Corkscrew Sanctuary

I was supposed to go to the Corkscrew Sanctuary with my boyfriend after he took Colloquium because he enjoyed it so much. I never made it there with him in the last few months. After my own experience with the Colloquium class, I can see why he wanted to take me there. It was said to be a bad time to go since it was pre blooming season and there weren’t too many wildlife sightings. I was pretty excited to be there from the moment we got off the bus. In fact, after watching the YouTube video the night before I was looking forward to seeing the toilet system that filtered water from the restrooms with a plant system. I was surprised to learn that the plants were considered a biohazard due to the metals and nutrients they absorb from our wastes. It’s also interesting to think the project that started there could be offered and used in lesser developed countries to improve their way of life.


After watching the Youtube video in the syllabus, I came across a video of a Florida panther walking the same boardwalk I would be walking to explore the Sanctuary. It was exciting to imagine the different wildlife that I could come across.
The sign about plume hunting really grabbed my attention. In the late 1800s women’s fashion was all about bird bonnets and it took this one sign for it to really hit home about some of the first conservation movements in history that were just brushed upon in Social Studies. For example, Teddy Roosevelt and how he influenced the start of conserving parts of the nation with National parks. At home, I started reading about Frank Chapman’s experiment in which he counted the amount and variety of birds incorporated on the hats on top of the heads of women. According to archives of the Audubon Magazine, there were a total of 174 birds counted in two afternoons. Completely insane!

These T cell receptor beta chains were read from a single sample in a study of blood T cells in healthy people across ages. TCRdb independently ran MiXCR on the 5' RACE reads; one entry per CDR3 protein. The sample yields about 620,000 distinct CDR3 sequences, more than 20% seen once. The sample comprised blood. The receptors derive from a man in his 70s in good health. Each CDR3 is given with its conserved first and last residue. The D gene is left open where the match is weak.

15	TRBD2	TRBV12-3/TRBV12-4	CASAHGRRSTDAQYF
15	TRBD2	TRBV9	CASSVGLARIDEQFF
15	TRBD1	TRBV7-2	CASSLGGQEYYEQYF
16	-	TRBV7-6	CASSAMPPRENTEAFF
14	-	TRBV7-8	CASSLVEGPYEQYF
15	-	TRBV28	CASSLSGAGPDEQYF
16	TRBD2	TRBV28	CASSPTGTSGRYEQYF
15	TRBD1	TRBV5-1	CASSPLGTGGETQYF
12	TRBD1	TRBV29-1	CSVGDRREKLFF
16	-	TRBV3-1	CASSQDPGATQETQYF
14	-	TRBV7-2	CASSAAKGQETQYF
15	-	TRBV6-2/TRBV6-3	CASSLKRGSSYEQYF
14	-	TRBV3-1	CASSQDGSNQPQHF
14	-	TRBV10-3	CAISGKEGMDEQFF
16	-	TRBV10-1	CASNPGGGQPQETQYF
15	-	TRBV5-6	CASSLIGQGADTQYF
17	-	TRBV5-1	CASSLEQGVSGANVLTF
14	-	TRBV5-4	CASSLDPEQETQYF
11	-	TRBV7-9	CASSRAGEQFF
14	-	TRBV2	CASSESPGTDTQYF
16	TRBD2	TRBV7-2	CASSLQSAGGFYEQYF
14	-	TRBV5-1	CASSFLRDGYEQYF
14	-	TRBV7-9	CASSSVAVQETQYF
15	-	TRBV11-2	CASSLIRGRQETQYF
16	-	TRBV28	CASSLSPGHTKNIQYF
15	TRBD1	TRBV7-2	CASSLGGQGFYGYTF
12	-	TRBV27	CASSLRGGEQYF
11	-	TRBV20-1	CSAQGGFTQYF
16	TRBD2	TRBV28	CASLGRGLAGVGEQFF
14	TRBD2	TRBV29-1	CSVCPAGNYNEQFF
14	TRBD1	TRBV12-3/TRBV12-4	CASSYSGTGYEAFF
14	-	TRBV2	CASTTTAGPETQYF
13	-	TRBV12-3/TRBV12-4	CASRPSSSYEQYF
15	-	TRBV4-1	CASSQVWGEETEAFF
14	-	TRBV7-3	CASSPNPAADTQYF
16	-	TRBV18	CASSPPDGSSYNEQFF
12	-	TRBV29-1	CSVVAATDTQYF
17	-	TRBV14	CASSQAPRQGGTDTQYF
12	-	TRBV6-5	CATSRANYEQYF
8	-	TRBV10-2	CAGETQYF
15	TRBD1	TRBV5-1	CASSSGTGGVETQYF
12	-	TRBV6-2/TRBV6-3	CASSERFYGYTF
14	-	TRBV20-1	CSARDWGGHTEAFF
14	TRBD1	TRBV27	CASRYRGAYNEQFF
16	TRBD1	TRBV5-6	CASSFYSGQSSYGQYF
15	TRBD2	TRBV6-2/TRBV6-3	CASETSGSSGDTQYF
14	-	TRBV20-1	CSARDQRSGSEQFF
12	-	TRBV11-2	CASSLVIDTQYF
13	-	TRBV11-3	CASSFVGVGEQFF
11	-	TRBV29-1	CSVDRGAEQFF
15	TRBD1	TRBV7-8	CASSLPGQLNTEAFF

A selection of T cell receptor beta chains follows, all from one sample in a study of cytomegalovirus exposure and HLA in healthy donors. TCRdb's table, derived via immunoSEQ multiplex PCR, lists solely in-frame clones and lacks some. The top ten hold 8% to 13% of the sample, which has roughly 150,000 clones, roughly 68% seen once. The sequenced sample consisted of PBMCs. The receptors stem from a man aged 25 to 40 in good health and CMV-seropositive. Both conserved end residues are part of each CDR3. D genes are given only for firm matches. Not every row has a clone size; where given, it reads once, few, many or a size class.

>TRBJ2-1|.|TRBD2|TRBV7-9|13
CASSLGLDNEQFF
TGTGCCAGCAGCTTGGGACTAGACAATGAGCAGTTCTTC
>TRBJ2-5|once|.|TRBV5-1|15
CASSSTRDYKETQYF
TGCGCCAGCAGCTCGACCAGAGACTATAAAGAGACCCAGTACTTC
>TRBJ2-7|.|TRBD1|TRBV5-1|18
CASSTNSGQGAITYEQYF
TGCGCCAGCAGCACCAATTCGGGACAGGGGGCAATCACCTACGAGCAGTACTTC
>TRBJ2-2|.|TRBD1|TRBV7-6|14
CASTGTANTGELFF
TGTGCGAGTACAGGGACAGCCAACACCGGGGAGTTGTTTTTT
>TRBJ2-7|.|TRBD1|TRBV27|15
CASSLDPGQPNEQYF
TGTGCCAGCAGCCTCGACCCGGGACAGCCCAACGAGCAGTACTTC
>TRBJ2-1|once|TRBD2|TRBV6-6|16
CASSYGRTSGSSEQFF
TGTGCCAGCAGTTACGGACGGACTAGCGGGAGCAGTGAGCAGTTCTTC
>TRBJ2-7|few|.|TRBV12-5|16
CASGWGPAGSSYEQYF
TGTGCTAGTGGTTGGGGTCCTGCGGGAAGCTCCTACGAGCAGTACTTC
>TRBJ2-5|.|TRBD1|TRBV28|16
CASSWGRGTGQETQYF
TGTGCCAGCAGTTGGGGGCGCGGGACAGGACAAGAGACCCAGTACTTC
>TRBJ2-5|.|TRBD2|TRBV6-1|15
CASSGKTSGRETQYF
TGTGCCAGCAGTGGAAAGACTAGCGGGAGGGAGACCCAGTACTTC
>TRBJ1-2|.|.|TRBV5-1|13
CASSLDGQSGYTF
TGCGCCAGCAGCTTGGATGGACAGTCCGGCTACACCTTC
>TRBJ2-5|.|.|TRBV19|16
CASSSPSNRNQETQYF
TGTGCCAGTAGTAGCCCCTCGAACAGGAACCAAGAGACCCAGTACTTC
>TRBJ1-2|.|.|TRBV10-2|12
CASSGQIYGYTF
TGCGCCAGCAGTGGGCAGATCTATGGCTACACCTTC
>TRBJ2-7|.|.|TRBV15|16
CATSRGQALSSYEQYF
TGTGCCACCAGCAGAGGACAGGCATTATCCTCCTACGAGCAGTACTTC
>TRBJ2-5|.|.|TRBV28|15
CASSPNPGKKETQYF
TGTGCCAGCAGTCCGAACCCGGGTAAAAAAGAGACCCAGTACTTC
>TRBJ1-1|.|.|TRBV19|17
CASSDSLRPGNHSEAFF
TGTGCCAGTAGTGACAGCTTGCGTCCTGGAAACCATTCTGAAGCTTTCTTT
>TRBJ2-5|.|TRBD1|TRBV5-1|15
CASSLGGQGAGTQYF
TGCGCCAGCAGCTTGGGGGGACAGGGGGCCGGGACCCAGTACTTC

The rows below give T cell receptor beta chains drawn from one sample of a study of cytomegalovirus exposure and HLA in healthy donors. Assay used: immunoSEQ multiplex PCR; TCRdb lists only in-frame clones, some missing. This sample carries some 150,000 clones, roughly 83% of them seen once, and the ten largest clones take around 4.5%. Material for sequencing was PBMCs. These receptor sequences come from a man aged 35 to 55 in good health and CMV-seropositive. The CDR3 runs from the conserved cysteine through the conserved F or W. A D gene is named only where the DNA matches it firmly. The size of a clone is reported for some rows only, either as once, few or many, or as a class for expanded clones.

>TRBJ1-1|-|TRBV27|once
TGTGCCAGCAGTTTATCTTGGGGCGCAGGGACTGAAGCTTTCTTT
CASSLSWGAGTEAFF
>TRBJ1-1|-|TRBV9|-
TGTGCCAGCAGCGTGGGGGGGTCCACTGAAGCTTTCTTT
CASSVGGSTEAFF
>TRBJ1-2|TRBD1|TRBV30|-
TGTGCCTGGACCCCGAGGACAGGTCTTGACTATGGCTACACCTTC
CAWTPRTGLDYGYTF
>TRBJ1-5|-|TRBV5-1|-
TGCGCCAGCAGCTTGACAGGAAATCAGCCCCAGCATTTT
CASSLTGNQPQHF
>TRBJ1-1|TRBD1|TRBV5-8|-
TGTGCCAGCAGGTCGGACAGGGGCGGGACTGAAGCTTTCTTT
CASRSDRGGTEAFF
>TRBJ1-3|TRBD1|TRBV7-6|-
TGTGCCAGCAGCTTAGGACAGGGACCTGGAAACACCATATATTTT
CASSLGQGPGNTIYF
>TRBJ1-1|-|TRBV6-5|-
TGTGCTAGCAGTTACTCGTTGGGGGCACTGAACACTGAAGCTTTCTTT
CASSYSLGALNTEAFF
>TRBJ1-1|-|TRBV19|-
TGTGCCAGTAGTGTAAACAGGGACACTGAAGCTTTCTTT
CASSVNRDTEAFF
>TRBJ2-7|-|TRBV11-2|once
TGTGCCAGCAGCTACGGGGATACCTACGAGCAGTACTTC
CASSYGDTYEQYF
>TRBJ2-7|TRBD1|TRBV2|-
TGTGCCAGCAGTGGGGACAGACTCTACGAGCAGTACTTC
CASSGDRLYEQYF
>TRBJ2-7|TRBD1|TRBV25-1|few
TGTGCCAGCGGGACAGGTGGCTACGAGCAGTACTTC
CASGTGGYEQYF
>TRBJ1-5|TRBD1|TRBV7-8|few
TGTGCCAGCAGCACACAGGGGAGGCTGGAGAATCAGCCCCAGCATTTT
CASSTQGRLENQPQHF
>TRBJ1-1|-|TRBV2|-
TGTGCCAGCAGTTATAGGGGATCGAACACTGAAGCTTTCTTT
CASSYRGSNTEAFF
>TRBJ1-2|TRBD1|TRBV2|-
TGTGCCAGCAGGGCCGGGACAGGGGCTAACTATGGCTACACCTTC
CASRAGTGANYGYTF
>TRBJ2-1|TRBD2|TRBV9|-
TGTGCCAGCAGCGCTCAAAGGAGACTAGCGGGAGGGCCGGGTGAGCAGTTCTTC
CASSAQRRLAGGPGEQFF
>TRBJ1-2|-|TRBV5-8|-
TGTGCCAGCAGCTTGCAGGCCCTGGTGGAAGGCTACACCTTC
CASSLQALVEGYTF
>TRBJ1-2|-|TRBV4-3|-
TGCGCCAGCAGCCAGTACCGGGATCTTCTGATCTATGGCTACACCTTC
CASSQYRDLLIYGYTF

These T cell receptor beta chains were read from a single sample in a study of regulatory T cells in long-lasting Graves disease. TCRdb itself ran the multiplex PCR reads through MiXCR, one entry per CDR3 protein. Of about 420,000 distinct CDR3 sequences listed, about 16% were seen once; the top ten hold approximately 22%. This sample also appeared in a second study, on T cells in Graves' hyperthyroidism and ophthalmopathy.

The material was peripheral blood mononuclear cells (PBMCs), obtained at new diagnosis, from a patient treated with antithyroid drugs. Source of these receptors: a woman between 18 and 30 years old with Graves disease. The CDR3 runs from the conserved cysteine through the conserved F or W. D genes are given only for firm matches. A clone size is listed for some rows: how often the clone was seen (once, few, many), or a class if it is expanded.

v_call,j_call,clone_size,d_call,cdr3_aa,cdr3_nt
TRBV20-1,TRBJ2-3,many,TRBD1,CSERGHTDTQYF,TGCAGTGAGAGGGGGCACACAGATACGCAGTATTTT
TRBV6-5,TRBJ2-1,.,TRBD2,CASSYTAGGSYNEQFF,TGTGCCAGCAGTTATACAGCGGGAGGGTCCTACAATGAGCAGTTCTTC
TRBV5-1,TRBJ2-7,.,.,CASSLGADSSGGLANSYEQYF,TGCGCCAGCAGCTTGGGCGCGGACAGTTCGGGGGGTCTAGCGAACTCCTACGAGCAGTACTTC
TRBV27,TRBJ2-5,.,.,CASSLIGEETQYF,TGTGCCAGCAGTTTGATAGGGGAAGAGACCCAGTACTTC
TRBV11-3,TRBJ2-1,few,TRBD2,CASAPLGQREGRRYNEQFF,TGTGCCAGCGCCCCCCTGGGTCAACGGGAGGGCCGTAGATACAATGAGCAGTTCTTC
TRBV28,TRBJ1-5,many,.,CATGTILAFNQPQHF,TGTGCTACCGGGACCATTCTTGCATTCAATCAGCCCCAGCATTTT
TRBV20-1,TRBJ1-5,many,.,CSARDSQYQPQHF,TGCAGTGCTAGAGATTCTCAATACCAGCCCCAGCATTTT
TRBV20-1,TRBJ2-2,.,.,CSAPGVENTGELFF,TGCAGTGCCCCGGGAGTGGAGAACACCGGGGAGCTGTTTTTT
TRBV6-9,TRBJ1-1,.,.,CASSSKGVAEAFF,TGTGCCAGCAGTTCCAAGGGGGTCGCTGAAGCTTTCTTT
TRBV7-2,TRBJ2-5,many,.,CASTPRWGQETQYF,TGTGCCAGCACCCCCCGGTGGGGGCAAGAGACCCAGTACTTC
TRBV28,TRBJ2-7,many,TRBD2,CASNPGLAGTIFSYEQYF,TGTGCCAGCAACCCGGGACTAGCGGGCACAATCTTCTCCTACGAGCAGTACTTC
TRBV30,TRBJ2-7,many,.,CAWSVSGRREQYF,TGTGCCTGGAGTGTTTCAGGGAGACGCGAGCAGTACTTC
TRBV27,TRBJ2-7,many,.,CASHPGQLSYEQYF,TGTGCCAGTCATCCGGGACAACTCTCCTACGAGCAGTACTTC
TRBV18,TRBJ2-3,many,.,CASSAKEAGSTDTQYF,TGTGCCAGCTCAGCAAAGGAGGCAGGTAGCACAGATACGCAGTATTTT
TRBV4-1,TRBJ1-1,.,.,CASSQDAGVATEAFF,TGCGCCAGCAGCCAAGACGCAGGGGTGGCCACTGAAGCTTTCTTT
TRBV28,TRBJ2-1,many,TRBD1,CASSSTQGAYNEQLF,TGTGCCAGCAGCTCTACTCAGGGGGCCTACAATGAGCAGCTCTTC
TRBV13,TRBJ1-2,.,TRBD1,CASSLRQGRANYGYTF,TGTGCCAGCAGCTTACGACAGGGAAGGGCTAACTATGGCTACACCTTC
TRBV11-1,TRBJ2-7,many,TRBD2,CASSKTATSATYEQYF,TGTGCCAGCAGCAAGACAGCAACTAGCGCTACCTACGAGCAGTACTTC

I also loved the fact that the oldest cypress trees in Florida are conveniently located in the area. Having that kind of access to a such a preserved natural Florida is a complete privilege. It made me realize that even though I consider myself an outdoors person, I am taking for granted what Florida has to offer. It made me realize that although I feel as though I am knowledgable of the area from Collier County through Sarasota County, I am only familiar with the small commercialized boundaries east and west of I75 and 41. There is still much more for me to explore.

I spoke with my uncle at dinner about the three different ecological systems that the Sanctuary had and how it differs from upstate New York. Its crazy to learn that in Florida it just takes inches to come across a new ecological system. Even though the Sanctuary is 11000 acres, we were able to see the pine flats, prairie, and swamp in a convenient 2.25mi boardwalk. I told him about the baby alligators being eaten by the father alligator, the red shouldered hawk, the roots of the cypress trees, the Zebra Longwing and even about the video of the panther on the boardwalk. His response? “That’s nothing, you should check out CREW.!” After my experience at the Corkscrew Preserve, I just might have to listen to him.



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